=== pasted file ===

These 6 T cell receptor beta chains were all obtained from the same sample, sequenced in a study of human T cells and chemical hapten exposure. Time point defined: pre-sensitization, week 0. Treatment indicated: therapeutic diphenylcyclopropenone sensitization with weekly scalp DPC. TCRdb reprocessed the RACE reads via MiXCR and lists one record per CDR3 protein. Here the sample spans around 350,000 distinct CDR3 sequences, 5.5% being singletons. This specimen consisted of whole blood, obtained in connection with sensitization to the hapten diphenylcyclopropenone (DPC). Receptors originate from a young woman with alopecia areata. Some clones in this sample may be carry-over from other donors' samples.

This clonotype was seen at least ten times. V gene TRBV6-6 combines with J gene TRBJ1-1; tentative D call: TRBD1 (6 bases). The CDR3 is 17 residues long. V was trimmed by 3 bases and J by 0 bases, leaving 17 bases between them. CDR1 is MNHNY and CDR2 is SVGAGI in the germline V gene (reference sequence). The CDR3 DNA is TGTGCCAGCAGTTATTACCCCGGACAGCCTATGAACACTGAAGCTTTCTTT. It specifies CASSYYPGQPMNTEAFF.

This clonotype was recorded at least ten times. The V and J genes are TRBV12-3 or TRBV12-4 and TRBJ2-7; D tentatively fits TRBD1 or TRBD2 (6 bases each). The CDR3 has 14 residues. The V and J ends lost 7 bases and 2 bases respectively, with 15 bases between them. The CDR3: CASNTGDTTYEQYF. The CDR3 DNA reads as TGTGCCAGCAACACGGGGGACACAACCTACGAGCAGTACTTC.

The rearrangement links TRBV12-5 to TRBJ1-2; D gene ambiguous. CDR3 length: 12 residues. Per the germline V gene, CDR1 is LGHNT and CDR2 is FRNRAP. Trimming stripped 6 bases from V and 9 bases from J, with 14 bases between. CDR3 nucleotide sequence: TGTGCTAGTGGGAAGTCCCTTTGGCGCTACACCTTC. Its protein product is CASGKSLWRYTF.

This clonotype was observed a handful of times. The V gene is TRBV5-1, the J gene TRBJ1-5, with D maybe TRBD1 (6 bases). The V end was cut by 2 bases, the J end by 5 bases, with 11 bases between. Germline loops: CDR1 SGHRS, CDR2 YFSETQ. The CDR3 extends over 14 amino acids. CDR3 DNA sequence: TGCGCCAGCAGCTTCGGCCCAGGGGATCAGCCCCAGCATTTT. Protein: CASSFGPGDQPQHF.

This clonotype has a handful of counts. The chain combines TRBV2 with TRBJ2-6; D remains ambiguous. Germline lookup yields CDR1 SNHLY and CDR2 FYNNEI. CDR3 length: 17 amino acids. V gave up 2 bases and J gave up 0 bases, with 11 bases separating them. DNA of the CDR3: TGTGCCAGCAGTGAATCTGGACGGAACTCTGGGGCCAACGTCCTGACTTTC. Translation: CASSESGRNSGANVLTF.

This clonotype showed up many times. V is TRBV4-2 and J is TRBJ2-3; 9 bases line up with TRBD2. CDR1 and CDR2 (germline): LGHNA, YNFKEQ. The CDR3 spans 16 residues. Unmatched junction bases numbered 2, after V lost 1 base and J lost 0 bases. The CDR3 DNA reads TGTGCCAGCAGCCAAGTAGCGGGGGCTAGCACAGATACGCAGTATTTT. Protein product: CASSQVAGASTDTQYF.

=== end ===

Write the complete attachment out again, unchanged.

These 6 T cell receptor beta chains were all obtained from the same sample, sequenced in a study of human T cells and chemical hapten exposure. Time point defined: pre-sensitization, week 0. Treatment indicated: therapeutic diphenylcyclopropenone sensitization with weekly scalp DPC. TCRdb reprocessed the RACE reads via MiXCR and lists one record per CDR3 protein. Here the sample spans around 350,000 distinct CDR3 sequences, 5.5% being singletons. This specimen consisted of whole blood, obtained in connection with sensitization to the hapten diphenylcyclopropenone (DPC). Receptors originate from a young woman with alopecia areata. Some clones in this sample may be carry-over from other donors' samples.

This clonotype was seen at least ten times. V gene TRBV6-6 combines with J gene TRBJ1-1; tentative D call: TRBD1 (6 bases). The CDR3 is 17 residues long. V was trimmed by 3 bases and J by 0 bases, leaving 17 bases between them. CDR1 is MNHNY and CDR2 is SVGAGI in the germline V gene (reference sequence). The CDR3 DNA is TGTGCCAGCAGTTATTACCCCGGACAGCCTATGAACACTGAAGCTTTCTTT. It specifies CASSYYPGQPMNTEAFF.

This clonotype was recorded at least ten times. The V and J genes are TRBV12-3 or TRBV12-4 and TRBJ2-7; D tentatively fits TRBD1 or TRBD2 (6 bases each). The CDR3 has 14 residues. The V and J ends lost 7 bases and 2 bases respectively, with 15 bases between them. The CDR3: CASNTGDTTYEQYF. The CDR3 DNA reads as TGTGCCAGCAACACGGGGGACACAACCTACGAGCAGTACTTC.

The rearrangement links TRBV12-5 to TRBJ1-2; D gene ambiguous. CDR3 length: 12 residues. Per the germline V gene, CDR1 is LGHNT and CDR2 is FRNRAP. Trimming stripped 6 bases from V and 9 bases from J, with 14 bases between. CDR3 nucleotide sequence: TGTGCTAGTGGGAAGTCCCTTTGGCGCTACACCTTC. Its protein product is CASGKSLWRYTF.

This clonotype was observed a handful of times. The V gene is TRBV5-1, the J gene TRBJ1-5, with D maybe TRBD1 (6 bases). The V end was cut by 2 bases, the J end by 5 bases, with 11 bases between. Germline loops: CDR1 SGHRS, CDR2 YFSETQ. The CDR3 extends over 14 amino acids. CDR3 DNA sequence: TGCGCCAGCAGCTTCGGCCCAGGGGATCAGCCCCAGCATTTT. Protein: CASSFGPGDQPQHF.

This clonotype has a handful of counts. The chain combines TRBV2 with TRBJ2-6; D remains ambiguous. Germline lookup yields CDR1 SNHLY and CDR2 FYNNEI. CDR3 length: 17 amino acids. V gave up 2 bases and J gave up 0 bases, with 11 bases separating them. DNA of the CDR3: TGTGCCAGCAGTGAATCTGGACGGAACTCTGGGGCCAACGTCCTGACTTTC. Translation: CASSESGRNSGANVLTF.

This clonotype showed up many times. V is TRBV4-2 and J is TRBJ2-3; 9 bases line up with TRBD2. CDR1 and CDR2 (germline): LGHNA, YNFKEQ. The CDR3 spans 16 residues. Unmatched junction bases numbered 2, after V lost 1 base and J lost 0 bases. The CDR3 DNA reads TGTGCCAGCAGCCAAGTAGCGGGGGCTAGCACAGATACGCAGTATTTT. Protein product: CASSQVAGASTDTQYF.